3,000-Year-Old Lost Golden City Is Discovered in ‘Good Condition’ in Egypt

3,000-Year-Old Lost Golden City Is Discovered in ‘Good Condition’ in Egypt


Archeologists have made an exciting new discovery in Egypt, uncovering a lost 3,000-year-old city. 

On Thursday, Egyptologist Zahi Hawass announced that the "Lost Golden City" — which was still active during the reign of King Tutankhamun — had been found in Luxor.

"Many foreign missions searched for this city and never found it," Hawass wrote in a statement. "We began our work searching for the mortuary temple of Tutankhamun because the temples of both Horemheb and Ay were found in this area."

The find was described as "the largest city ever found in Egypt," and was discovered shortly after archeologists began their dig last September.

The lost city, which was the "largest administrative and industrial settlement in the era of the Egyptian empire on the western bank of Luxor," was founded by King Amenhotep III, who ruled the country from 1390 until 1353 BCE. 

One expert called it "the second most important archeological discovery since the tomb of Tutankhamun." 

"The discovery of the Lost City, not only will give us a rare glimpse into the life of the Ancient Egyptians at the time where the Empire was at his wealthiest but will help us shed light on one of history's greatest mystery: why did Akhenaten & Nefertiti decide to move to Amarna," added Betsy Brian, Professor of Egyptology at John Hopkins University.

Within weeks of the start of the excavation in September, the dig team began to unearth "formations of mud bricks" — which led to the discovery of the lost city "in a good condition of preservation, with almost complete walls, and with rooms filled with tools of daily life," according to the statement.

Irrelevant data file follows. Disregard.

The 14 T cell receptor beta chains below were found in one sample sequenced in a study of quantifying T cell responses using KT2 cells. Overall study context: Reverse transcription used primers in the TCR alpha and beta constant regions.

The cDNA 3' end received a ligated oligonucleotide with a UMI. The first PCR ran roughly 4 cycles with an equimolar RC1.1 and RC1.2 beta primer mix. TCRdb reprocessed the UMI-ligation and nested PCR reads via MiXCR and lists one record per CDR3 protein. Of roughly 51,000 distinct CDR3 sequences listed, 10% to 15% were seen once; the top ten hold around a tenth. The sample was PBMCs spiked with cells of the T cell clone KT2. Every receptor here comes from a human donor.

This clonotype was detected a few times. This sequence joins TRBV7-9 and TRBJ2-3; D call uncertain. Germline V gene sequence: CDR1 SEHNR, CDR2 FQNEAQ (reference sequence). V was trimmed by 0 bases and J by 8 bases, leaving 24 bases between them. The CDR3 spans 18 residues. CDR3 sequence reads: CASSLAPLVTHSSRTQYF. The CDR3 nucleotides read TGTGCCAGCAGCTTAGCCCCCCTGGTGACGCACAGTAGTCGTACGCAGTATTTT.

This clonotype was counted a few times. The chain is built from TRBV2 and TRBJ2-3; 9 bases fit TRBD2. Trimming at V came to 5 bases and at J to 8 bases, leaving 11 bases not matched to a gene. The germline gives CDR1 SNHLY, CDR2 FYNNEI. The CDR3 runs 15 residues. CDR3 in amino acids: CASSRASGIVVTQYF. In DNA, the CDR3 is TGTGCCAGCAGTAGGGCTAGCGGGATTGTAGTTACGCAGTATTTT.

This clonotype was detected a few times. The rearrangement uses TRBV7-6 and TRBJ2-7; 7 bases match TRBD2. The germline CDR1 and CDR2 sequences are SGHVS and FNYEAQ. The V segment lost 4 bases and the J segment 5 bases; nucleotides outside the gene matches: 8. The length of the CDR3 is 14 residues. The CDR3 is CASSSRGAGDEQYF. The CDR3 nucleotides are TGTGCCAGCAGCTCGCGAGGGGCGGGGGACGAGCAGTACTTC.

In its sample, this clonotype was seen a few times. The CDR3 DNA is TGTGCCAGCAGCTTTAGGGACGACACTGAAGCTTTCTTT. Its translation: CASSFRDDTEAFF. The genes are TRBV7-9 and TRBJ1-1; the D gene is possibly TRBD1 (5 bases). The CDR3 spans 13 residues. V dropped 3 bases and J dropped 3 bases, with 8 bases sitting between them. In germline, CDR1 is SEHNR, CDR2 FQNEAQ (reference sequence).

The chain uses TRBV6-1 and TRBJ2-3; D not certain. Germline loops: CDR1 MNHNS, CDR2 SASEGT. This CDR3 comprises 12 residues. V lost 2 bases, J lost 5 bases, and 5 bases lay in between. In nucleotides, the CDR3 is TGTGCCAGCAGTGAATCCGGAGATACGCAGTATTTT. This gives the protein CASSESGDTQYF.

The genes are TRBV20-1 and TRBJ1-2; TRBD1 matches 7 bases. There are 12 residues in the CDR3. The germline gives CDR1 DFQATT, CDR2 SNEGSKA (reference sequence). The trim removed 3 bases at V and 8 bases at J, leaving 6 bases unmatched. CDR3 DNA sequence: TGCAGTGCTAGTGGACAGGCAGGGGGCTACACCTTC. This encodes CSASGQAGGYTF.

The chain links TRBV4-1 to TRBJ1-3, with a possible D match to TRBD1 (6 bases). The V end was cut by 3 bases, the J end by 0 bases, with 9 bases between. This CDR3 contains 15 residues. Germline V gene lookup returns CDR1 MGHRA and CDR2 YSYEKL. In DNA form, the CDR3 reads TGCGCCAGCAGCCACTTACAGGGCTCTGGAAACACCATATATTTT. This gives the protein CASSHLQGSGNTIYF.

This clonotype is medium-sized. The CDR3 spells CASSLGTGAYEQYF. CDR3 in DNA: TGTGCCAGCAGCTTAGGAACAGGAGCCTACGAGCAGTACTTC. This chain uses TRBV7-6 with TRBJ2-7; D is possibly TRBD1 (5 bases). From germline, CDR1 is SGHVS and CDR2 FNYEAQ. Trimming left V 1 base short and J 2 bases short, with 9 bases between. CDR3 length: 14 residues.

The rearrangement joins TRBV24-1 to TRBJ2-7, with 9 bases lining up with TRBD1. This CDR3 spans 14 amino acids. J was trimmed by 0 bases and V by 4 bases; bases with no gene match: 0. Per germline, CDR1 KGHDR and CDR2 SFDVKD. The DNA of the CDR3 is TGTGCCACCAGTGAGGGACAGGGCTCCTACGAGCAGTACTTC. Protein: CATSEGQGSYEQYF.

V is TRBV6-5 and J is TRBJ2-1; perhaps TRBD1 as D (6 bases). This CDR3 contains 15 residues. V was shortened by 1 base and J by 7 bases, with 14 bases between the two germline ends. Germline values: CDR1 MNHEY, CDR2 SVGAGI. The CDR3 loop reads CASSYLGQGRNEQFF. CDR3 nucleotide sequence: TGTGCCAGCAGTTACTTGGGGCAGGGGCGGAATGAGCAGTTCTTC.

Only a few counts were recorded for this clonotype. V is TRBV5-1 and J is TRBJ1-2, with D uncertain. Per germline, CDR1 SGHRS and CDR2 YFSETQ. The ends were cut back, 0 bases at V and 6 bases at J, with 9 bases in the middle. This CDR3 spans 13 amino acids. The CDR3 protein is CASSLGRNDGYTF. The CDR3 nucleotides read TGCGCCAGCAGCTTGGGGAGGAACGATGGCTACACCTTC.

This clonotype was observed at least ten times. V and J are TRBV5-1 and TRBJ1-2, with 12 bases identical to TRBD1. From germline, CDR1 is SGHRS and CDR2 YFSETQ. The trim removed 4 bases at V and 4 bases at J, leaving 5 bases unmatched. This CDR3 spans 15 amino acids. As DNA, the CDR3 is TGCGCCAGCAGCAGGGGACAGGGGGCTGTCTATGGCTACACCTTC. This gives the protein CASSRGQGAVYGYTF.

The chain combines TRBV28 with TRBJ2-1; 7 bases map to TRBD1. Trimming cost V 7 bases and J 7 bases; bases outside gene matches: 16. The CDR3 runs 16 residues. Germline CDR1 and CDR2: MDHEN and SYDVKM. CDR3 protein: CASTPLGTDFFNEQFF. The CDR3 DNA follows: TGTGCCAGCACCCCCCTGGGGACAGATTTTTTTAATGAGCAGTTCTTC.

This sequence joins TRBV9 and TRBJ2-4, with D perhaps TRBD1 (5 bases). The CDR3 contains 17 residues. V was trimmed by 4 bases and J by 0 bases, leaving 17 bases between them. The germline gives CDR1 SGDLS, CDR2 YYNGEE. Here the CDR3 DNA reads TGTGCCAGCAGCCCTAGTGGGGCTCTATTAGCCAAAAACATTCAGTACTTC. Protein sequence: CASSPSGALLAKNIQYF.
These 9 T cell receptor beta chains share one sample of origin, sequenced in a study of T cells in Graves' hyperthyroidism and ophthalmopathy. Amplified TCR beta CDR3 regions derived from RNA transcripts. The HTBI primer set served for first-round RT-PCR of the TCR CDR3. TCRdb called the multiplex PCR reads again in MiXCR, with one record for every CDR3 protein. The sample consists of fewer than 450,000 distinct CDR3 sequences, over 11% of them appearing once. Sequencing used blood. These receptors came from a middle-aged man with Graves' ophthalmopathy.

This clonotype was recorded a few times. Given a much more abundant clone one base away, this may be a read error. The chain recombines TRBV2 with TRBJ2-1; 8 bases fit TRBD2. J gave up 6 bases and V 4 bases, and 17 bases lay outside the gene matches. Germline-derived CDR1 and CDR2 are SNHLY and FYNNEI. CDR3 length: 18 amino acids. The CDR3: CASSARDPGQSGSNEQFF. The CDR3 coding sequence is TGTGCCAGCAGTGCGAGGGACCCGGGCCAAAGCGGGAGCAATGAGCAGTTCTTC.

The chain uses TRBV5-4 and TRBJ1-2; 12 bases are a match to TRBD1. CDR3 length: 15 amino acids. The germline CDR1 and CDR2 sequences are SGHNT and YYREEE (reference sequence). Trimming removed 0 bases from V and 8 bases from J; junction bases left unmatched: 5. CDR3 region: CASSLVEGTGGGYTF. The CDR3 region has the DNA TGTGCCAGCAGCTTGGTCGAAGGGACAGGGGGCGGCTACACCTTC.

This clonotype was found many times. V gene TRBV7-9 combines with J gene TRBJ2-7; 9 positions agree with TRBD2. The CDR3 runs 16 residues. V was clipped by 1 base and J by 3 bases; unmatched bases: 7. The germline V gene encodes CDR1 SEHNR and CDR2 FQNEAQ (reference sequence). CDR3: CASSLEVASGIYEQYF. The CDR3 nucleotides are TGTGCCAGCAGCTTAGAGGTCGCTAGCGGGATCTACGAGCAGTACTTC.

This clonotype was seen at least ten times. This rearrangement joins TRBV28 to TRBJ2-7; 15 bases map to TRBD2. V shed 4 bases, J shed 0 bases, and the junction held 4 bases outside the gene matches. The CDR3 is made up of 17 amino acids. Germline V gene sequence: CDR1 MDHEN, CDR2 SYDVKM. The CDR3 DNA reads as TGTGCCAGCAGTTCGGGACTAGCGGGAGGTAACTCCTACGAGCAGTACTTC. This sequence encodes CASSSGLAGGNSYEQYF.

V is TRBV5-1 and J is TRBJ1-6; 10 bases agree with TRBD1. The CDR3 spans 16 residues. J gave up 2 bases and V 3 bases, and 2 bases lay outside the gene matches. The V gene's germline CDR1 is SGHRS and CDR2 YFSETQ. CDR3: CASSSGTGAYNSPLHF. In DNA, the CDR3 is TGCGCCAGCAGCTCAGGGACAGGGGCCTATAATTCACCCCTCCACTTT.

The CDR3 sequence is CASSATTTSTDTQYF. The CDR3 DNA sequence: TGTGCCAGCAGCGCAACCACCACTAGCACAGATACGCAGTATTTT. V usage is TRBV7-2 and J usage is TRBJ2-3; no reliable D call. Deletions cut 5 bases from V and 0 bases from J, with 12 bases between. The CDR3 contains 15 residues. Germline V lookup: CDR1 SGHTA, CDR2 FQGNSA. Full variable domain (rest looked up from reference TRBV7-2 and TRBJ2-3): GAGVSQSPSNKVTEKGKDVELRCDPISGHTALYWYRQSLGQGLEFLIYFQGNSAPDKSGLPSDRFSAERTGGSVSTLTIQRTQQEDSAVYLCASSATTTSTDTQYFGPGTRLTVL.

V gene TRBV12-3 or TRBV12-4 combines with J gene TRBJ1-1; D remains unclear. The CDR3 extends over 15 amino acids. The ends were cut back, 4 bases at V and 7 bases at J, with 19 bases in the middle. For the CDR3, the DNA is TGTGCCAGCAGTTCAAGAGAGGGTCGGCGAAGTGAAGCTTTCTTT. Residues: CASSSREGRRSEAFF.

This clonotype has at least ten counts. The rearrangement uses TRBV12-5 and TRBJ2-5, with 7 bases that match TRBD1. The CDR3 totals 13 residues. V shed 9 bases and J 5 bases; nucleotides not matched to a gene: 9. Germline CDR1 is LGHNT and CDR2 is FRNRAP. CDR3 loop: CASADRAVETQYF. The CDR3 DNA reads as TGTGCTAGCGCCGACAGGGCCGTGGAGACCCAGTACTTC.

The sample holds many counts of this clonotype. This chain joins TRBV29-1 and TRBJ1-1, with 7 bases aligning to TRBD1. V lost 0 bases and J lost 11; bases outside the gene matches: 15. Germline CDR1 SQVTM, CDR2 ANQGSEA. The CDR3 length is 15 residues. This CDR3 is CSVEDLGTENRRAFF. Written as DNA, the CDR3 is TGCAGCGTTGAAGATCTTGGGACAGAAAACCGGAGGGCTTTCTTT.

Now, seven months later, several areas have been completely uncovered, while additional excavation work remains to be done in other areas.

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Among the discoveries, a "remarkable burial" was found of a person "with arms outstretched to his side, and remains of rope wrapped around his knees."

"The location and position of this skeleton are rather odd, and more investigations are in progress," according to the statement from Hawass. 

"The excavation also reveals a mud seal with inscriptions that can be read: 'gm pa Aton' that can be translated as 'the domain of the dazzling Aten', this is the name of a temple built by King Akhenaten at Karnak," the statement continued. "As history goes, one year after this pot was made, the city was abandoned and the capital relocated to Amarna. But was it? And why? And was the city repopulated again when Tutankhamun returned to Thebes?" 

As for what else may be uncovered, "only further excavations of the area will reveal what truly happened 3,500 years ago."

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